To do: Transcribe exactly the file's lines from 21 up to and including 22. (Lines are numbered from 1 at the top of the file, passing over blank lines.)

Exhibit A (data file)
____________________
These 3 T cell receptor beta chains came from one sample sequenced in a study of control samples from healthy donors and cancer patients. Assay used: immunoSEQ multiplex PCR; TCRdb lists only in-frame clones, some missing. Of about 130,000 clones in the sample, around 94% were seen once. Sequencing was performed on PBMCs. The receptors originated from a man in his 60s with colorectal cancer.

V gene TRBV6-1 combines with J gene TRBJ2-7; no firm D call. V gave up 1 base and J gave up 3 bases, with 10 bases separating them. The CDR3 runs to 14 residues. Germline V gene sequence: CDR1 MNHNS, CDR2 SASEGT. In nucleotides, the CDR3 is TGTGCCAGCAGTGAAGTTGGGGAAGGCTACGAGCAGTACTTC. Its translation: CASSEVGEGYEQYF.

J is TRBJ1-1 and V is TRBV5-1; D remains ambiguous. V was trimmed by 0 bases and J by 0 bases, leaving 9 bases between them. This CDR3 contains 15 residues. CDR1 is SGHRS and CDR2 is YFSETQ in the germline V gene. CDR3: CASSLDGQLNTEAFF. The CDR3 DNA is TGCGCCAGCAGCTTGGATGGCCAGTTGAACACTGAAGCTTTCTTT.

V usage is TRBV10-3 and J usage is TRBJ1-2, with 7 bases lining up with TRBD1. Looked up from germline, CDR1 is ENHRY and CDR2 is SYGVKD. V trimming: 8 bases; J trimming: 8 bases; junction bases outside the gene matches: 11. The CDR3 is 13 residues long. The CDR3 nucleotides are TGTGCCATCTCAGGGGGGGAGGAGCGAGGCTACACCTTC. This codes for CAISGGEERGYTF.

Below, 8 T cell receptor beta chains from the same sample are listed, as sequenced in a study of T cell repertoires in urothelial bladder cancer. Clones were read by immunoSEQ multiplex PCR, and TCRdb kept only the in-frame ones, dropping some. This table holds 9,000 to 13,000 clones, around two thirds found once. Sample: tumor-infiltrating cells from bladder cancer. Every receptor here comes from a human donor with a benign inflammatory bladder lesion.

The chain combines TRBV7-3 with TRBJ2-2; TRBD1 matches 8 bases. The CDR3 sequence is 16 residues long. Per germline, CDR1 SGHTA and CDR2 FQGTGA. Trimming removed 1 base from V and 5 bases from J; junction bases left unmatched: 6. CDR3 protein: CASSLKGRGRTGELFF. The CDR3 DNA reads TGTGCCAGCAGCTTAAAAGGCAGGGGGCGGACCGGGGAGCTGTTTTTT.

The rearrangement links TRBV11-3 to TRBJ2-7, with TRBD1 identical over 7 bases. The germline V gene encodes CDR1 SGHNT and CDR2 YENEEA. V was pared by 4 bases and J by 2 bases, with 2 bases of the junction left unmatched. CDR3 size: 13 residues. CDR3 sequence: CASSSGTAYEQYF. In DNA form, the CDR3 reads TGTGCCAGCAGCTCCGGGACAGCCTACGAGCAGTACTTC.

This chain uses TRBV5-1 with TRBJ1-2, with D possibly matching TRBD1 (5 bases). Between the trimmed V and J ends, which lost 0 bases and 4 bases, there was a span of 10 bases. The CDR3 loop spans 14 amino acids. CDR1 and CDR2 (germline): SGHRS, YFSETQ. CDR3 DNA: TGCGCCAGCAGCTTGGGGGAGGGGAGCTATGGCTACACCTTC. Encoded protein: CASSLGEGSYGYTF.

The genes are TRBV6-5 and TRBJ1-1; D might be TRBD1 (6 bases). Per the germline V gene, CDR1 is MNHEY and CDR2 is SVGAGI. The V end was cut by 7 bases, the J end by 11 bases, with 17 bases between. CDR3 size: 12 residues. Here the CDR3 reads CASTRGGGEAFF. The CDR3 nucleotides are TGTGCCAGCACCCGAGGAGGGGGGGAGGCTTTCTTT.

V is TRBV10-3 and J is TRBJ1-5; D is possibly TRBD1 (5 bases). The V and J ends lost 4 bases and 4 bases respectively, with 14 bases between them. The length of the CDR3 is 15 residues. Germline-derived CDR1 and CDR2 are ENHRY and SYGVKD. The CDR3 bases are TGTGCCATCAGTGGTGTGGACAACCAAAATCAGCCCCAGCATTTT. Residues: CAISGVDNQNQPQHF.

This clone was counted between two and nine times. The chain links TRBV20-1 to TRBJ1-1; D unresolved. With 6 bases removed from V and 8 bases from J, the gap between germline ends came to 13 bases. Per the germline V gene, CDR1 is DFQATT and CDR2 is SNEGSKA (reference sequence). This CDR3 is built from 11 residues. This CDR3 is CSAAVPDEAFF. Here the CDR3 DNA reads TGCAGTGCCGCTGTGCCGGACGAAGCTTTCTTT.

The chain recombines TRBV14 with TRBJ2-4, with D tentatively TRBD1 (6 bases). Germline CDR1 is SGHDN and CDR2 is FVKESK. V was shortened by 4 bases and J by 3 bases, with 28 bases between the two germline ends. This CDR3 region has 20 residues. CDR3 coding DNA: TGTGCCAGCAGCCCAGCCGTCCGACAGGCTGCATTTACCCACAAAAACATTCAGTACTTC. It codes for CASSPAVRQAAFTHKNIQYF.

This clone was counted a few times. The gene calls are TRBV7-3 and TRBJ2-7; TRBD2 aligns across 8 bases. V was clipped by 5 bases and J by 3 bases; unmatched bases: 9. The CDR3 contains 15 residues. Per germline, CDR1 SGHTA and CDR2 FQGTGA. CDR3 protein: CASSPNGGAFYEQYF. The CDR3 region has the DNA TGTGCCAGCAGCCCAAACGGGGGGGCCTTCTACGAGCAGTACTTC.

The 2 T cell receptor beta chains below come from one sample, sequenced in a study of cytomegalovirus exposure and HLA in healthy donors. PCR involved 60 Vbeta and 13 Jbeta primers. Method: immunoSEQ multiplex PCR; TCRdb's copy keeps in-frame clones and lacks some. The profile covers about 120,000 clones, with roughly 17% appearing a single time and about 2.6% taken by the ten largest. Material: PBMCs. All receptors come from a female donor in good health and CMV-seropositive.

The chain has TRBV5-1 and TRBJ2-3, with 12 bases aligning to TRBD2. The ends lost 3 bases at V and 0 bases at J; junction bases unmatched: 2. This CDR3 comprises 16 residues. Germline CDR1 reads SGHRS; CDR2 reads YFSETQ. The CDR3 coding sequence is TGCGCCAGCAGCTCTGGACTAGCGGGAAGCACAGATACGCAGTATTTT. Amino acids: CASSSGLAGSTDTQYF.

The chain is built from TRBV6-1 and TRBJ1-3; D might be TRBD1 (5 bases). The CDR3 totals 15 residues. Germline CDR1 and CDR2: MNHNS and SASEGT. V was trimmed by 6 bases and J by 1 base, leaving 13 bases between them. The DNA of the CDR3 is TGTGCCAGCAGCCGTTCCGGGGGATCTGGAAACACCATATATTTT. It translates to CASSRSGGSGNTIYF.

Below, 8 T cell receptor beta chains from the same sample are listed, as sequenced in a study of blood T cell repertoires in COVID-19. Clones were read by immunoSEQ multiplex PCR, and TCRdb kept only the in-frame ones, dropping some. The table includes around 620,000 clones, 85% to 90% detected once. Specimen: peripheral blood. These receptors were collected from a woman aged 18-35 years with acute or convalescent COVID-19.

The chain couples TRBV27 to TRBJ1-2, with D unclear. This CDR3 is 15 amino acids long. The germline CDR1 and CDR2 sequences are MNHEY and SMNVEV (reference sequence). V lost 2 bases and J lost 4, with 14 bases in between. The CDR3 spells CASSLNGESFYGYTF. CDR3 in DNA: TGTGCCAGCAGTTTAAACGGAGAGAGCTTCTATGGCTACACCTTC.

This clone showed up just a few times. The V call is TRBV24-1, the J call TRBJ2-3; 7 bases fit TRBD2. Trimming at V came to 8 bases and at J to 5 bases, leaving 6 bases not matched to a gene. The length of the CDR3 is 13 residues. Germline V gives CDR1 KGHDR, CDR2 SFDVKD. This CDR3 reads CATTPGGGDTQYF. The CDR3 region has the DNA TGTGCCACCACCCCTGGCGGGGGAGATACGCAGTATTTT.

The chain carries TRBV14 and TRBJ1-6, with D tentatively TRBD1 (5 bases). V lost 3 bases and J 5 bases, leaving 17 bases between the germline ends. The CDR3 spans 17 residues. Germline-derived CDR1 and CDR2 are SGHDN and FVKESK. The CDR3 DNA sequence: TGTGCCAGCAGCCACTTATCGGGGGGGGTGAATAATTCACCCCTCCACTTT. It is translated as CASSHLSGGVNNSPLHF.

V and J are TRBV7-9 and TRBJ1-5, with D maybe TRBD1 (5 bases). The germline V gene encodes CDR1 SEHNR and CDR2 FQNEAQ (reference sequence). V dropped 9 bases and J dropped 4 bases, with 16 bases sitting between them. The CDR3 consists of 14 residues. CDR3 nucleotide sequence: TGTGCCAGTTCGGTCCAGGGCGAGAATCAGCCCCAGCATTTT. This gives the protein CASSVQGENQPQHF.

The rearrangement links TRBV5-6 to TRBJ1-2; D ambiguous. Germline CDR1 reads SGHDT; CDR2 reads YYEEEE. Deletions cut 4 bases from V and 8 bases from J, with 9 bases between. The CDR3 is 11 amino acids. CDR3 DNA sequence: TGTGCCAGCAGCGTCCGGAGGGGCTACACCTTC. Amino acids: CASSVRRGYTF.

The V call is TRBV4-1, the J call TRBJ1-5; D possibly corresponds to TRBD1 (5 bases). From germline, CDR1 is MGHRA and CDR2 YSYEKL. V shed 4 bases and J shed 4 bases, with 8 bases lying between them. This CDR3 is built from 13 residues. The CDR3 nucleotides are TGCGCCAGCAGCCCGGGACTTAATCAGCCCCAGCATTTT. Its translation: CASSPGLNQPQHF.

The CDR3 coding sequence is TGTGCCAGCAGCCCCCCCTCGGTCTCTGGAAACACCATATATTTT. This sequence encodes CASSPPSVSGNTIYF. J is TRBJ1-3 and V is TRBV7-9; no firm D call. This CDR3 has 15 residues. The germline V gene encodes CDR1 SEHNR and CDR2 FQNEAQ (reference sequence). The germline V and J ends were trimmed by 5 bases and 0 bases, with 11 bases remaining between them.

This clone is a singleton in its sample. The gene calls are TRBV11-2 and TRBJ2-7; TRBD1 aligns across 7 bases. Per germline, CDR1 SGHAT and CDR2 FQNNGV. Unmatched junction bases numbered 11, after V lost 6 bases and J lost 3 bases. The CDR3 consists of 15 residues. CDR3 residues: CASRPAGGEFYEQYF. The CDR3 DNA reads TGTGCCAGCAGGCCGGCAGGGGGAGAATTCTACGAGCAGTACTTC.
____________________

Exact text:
V and J are TRBV7-9 and TRBJ1-5, with D maybe TRBD1 (5 bases). The germline V gene encodes CDR1 SEHNR and CDR2 FQNEAQ (reference sequence). V dropped 9 bases and J dropped 4 bases, with 16 bases sitting between them. The CDR3 consists of 14 residues. CDR3 nucleotide sequence: TGTGCCAGTTCGGTCCAGGGCGAGAATCAGCCCCAGCATTTT. This gives the protein CASSVQGENQPQHF.

The rearrangement links TRBV5-6 to TRBJ1-2; D ambiguous. Germline CDR1 reads SGHDT; CDR2 reads YYEEEE. Deletions cut 4 bases from V and 8 bases from J, with 9 bases between. The CDR3 is 11 amino acids. CDR3 DNA sequence: TGTGCCAGCAGCGTCCGGAGGGGCTACACCTTC. Amino acids: CASSVRRGYTF.